The principal issued a purported notice to proceed at a time when a draw on project financing was not yet available. It followed that the notice to proceed was not effective, all conditions precedent to performance were not satisfied and therefore the contractor was not obliged to carry out work under contract.
Nominal liquidated damages ($1 per working day) opens door to claim for further delay damages for breach
The case of Cappello v Hammond & Simonds NSW Pty Ltd  NSWSC 1021 concerned a construction contract under which the first defendant agreed to undertake renovation works. This matter involved numerous claims and counterclaims. Of particular interest was the determination of the following issues:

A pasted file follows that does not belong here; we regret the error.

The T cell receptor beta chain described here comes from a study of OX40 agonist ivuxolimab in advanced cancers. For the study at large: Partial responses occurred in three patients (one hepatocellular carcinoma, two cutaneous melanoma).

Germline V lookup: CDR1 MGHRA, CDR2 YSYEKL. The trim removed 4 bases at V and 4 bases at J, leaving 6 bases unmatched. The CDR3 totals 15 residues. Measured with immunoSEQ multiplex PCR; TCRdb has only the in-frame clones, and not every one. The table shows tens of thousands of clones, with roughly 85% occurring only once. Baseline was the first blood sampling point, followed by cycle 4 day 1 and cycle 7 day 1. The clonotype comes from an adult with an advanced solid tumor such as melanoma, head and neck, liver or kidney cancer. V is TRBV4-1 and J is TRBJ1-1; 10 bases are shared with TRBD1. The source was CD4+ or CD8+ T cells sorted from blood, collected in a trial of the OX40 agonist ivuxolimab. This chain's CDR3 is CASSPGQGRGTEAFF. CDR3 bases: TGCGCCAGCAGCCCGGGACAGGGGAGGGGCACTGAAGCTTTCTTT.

- if the contract was validly terminated, whether the contractor could recover the outstanding balance of an issued invoice and payment for work performed but not invoiced before termination;
- the effect of a liquidated damages regime that set a nominal amount of $1 owed to the contractor for each working day of delay; and
- whether the principal could claim damages amounting to a decrease in the market value of the property that occurred as a result of those delays.
First, it was held that under the terms of the cost-plus contract, upon issue of an invoice by the contractor the plaintiffs were liable to pay, unless the principal could establish that the works were not performed or were not required under the contract. Therefore, the contractor was not required prove its claim on a quantum meruit basis. It was, however, not entitled to payment for work not the subject of an invoice, as there was insufficient evidence of what this work entailed and its contractual value.